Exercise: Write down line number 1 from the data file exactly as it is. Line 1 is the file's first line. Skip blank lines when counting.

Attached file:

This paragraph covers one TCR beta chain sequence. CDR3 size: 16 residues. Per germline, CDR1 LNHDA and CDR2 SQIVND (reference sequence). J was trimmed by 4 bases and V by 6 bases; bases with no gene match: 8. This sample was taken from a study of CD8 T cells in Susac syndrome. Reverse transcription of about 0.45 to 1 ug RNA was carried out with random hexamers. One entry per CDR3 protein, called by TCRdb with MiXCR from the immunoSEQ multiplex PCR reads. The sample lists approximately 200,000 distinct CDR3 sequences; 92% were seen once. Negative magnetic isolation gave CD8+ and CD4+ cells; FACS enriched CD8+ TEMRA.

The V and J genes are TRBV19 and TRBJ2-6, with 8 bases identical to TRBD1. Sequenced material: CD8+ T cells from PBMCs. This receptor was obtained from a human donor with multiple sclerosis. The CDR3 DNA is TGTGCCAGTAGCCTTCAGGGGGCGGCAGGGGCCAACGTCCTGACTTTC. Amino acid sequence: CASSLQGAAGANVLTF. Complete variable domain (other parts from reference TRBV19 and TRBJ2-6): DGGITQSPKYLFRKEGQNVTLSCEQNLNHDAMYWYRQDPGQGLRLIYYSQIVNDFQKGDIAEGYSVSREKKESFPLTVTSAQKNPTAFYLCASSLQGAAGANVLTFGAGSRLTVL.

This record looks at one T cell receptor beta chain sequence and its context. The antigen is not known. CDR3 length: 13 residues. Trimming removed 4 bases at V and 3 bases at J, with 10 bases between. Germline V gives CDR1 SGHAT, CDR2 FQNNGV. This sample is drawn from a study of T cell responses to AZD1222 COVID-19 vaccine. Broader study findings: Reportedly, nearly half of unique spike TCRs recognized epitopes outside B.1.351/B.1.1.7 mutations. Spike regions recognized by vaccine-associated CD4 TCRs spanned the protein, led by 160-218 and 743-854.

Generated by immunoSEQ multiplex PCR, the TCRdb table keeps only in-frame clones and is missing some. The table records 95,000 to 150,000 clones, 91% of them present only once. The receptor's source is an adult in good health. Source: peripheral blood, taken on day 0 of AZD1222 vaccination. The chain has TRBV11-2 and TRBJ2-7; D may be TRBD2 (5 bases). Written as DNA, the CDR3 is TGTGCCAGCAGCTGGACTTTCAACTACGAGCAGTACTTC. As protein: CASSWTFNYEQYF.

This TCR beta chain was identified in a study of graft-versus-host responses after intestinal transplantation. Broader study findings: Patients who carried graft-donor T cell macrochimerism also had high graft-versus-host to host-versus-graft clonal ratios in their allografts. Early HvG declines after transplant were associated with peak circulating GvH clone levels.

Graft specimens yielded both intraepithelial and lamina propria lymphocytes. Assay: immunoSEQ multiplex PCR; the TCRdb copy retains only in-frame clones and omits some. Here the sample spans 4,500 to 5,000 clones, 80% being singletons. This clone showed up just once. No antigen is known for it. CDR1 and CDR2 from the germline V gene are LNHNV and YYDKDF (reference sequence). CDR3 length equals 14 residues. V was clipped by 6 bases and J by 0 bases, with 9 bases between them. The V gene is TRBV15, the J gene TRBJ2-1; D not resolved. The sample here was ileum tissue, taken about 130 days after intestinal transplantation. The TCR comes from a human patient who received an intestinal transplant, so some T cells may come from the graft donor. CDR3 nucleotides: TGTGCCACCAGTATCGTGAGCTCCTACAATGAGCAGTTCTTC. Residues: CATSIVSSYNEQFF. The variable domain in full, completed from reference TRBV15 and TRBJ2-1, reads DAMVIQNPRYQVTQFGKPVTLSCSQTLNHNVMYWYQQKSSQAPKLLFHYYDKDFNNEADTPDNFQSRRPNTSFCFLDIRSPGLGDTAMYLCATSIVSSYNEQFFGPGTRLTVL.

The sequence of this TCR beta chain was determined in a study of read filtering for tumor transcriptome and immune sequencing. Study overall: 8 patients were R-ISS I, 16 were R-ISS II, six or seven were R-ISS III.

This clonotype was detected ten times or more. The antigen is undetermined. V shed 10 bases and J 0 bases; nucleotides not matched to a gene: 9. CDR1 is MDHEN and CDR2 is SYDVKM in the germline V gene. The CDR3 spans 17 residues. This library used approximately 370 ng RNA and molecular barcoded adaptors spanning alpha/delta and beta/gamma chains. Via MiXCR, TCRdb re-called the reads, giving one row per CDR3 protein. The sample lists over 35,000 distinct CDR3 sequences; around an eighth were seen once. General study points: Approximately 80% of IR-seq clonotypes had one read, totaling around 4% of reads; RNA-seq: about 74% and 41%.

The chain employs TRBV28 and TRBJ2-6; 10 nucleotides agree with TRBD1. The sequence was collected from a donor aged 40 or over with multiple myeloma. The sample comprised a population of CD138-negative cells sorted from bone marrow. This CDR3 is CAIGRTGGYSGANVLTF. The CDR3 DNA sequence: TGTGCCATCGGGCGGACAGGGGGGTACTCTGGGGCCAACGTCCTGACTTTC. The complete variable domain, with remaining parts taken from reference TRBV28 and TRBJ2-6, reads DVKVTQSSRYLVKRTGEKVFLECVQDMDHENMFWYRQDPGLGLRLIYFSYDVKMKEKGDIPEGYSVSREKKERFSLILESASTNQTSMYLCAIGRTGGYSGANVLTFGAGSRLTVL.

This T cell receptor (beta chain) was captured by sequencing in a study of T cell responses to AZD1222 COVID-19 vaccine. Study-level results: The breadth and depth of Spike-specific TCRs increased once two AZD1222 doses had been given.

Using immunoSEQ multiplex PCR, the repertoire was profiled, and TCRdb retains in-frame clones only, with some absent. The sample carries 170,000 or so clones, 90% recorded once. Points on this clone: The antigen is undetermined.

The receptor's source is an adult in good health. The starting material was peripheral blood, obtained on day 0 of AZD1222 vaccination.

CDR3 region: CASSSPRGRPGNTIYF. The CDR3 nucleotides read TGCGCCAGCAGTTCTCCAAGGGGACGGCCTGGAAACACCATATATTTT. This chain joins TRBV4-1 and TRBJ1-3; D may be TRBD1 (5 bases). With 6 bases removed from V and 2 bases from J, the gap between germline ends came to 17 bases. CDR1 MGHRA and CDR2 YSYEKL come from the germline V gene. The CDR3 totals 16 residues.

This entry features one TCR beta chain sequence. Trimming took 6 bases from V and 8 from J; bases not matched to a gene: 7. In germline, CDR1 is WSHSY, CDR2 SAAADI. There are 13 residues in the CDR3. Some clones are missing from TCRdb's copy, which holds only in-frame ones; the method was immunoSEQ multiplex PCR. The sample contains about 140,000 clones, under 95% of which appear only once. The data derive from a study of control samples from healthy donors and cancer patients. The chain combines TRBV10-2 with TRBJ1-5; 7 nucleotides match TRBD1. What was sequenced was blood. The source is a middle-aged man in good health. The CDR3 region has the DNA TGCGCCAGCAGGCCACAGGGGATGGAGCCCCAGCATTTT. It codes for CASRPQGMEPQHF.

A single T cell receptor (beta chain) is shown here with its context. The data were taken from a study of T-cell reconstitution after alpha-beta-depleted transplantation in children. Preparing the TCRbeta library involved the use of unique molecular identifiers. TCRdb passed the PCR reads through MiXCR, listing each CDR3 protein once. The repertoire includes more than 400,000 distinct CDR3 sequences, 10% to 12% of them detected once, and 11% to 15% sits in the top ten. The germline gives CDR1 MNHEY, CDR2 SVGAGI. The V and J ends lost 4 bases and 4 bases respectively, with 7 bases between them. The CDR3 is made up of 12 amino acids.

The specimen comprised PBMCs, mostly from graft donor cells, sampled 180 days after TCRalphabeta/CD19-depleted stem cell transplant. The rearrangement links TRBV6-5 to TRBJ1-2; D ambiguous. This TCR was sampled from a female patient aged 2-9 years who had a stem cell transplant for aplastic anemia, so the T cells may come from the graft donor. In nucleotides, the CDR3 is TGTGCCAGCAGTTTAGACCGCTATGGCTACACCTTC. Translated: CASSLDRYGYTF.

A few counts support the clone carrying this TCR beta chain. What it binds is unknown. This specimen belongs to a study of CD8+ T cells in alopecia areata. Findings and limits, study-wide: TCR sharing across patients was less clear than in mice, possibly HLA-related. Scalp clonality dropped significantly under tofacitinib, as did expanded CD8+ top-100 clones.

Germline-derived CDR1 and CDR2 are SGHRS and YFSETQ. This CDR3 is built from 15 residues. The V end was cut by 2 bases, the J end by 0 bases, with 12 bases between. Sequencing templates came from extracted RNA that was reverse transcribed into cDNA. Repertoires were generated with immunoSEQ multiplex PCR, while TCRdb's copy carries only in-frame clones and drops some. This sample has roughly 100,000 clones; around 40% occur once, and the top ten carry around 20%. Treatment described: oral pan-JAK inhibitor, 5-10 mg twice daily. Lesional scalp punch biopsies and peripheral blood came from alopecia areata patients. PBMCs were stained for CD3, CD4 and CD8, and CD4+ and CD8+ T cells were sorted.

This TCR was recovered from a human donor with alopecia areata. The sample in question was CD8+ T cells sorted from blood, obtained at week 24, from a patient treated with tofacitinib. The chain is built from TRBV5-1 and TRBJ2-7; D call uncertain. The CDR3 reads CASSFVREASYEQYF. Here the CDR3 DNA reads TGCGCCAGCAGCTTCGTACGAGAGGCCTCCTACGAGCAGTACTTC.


This paragraph covers one TCR beta chain sequence. CDR3 size: 16 residues. Per germline, CDR1 LNHDA and CDR2 SQIVND (reference sequence). J was trimmed by 4 bases and V by 6 bases; bases with no gene match: 8. This sample was taken from a study of CD8 T cells in Susac syndrome. Reverse transcription of about 0.45 to 1 ug RNA was carried out with random hexamers. One entry per CDR3 protein, called by TCRdb with MiXCR from the immunoSEQ multiplex PCR reads. The sample lists approximately 200,000 distinct CDR3 sequences; 92% were seen once. Negative magnetic isolation gave CD8+ and CD4+ cells; FACS enriched CD8+ TEMRA.